Beta-Carotene Linked to Cancer Risk in Smokers
In nonsmokers, cancer risk drops with beta-carotene consumption
WEDNESDAY, Sept. 21 (HealthDay News) -- Female smokers have a greater risk of tobacco-related cancers if they consume high amounts of beta-carotene, according to a study published in the Sept. 21 issue of the Journal of the National Cancer Institute.
Mathilde Touvier and colleagues at INSERM, Equipe E3N, Institut Gustave Roussy in Villejuif, France, looked at self-reported and other data from 59,910 French women collected between 1994 and 2002. After a median of 7.4 years, 700 women developed smoking-related cancers. Beta-carotene intake was classified in four categories from low to high (supplement use).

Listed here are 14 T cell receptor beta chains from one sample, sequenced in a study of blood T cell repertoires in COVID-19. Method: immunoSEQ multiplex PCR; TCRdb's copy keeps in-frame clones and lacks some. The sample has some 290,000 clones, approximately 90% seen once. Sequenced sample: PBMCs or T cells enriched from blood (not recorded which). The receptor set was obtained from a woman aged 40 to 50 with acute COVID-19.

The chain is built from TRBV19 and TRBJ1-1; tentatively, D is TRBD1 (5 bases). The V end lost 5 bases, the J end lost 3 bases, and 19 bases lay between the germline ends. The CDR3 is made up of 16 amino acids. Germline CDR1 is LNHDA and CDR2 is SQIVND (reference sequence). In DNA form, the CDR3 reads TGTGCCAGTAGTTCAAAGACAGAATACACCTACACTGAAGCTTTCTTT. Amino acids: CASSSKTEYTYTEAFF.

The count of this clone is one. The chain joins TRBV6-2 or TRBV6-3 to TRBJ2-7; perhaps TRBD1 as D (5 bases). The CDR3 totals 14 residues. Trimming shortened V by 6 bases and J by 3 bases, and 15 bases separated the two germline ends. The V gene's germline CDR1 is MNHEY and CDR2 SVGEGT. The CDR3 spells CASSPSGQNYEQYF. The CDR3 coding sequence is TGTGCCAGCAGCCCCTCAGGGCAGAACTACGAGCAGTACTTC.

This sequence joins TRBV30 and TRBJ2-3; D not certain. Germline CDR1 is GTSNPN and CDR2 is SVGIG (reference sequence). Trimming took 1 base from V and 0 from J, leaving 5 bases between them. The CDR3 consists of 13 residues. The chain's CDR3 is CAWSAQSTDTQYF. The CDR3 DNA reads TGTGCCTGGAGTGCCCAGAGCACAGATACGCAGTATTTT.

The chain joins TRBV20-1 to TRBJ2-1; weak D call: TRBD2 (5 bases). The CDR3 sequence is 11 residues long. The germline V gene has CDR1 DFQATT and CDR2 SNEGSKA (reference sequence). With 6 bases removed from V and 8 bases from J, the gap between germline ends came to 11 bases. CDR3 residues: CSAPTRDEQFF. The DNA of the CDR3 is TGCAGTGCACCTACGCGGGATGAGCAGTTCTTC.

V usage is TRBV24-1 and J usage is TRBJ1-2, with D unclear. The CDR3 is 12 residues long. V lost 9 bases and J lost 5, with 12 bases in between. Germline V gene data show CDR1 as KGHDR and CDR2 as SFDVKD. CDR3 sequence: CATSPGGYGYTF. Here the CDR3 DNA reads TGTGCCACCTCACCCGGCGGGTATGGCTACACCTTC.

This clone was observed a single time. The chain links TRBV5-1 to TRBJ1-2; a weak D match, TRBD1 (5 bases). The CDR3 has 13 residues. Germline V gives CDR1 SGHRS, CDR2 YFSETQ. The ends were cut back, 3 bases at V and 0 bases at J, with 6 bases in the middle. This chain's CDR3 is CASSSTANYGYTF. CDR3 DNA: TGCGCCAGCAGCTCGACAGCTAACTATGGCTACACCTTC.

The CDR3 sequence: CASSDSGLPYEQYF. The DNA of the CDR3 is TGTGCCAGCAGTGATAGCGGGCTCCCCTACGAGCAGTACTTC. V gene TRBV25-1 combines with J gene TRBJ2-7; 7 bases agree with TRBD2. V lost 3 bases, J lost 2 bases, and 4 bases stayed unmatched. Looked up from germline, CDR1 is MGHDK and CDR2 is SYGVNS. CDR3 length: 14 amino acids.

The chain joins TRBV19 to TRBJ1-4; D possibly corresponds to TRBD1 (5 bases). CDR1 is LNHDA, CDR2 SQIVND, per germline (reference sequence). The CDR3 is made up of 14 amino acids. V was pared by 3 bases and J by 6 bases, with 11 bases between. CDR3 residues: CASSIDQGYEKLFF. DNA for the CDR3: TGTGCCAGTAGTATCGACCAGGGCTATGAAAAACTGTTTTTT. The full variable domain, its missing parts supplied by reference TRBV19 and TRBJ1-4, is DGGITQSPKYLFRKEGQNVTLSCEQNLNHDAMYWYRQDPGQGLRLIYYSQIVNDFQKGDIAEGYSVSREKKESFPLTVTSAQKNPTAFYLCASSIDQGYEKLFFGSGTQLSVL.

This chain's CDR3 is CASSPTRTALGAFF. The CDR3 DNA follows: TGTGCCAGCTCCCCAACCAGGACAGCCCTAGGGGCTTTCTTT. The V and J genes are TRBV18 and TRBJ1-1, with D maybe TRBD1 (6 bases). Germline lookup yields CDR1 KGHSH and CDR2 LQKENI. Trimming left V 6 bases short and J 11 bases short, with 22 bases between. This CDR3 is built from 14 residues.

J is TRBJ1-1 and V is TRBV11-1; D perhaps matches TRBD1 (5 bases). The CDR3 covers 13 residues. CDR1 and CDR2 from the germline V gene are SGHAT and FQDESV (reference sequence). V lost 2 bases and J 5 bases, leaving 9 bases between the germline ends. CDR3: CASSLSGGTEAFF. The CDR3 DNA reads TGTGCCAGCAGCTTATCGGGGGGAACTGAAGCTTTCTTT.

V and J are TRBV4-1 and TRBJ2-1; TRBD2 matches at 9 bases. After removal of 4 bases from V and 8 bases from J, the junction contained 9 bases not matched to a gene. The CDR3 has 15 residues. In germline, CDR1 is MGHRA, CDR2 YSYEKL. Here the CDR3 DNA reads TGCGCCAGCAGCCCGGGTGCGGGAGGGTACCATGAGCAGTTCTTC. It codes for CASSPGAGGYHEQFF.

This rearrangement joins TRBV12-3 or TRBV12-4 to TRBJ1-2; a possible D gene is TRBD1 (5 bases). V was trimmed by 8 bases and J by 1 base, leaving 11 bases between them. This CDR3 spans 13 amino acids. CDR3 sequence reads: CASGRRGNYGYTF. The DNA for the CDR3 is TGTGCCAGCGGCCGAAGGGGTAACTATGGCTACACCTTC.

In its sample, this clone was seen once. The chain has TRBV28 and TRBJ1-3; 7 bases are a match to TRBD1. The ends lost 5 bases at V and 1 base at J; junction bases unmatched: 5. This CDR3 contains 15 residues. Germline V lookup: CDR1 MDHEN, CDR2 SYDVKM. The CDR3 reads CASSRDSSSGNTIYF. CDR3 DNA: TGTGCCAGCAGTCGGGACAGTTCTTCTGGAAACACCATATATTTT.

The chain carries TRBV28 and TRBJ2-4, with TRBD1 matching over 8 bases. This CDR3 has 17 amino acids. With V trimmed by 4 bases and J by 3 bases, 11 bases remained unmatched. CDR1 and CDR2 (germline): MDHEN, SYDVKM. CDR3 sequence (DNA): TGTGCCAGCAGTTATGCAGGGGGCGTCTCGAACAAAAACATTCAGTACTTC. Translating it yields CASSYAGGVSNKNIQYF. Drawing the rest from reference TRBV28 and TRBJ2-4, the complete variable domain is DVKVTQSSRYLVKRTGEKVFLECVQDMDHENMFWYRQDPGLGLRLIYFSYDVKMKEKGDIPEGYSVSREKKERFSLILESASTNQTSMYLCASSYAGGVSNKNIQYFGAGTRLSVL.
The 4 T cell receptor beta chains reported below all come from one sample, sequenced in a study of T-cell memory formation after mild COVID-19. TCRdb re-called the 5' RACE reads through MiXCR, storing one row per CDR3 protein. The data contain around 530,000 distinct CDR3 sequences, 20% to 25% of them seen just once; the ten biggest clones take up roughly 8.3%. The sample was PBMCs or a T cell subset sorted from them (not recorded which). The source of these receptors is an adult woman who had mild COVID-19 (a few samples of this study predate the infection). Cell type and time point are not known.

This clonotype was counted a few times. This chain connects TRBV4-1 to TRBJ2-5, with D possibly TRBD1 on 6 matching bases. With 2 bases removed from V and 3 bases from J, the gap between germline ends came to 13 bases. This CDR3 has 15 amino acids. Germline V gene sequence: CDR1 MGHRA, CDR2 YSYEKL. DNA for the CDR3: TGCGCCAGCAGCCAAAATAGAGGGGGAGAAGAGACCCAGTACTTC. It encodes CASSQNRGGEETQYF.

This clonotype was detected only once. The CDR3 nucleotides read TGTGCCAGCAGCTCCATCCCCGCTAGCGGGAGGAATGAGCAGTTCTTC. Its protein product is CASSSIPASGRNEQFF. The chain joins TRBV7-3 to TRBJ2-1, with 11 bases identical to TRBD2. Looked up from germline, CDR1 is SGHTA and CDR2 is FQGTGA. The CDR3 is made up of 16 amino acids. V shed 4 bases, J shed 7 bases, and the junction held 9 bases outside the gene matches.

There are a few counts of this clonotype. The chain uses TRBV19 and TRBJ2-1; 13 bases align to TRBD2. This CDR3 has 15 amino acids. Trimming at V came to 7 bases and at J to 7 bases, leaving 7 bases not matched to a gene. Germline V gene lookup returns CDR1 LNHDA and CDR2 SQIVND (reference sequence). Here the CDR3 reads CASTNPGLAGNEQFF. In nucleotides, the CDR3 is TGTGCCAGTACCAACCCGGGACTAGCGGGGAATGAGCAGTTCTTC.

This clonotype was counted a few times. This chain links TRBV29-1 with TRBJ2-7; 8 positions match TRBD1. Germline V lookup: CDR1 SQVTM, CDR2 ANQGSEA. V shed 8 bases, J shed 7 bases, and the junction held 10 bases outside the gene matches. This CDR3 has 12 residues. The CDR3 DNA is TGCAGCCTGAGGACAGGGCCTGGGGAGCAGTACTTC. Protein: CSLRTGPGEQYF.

For women who had never smoked, the absolute cancer rates over 10 years were 181.8 per 10,000 women with low beta-carotene intake and 81.7 per 10,000 women with high beta-carotene intake. In ever smokers, it was 174 and 368.3 cases per 10,000, respectively.
"Beta-carotene intake was inversely associated with risk of tobacco-related cancers among nonsmokers with a statistically significant dose-dependent relationship, whereas high beta-carotene intake was directly associated with risk among smokers," the researchers conclude.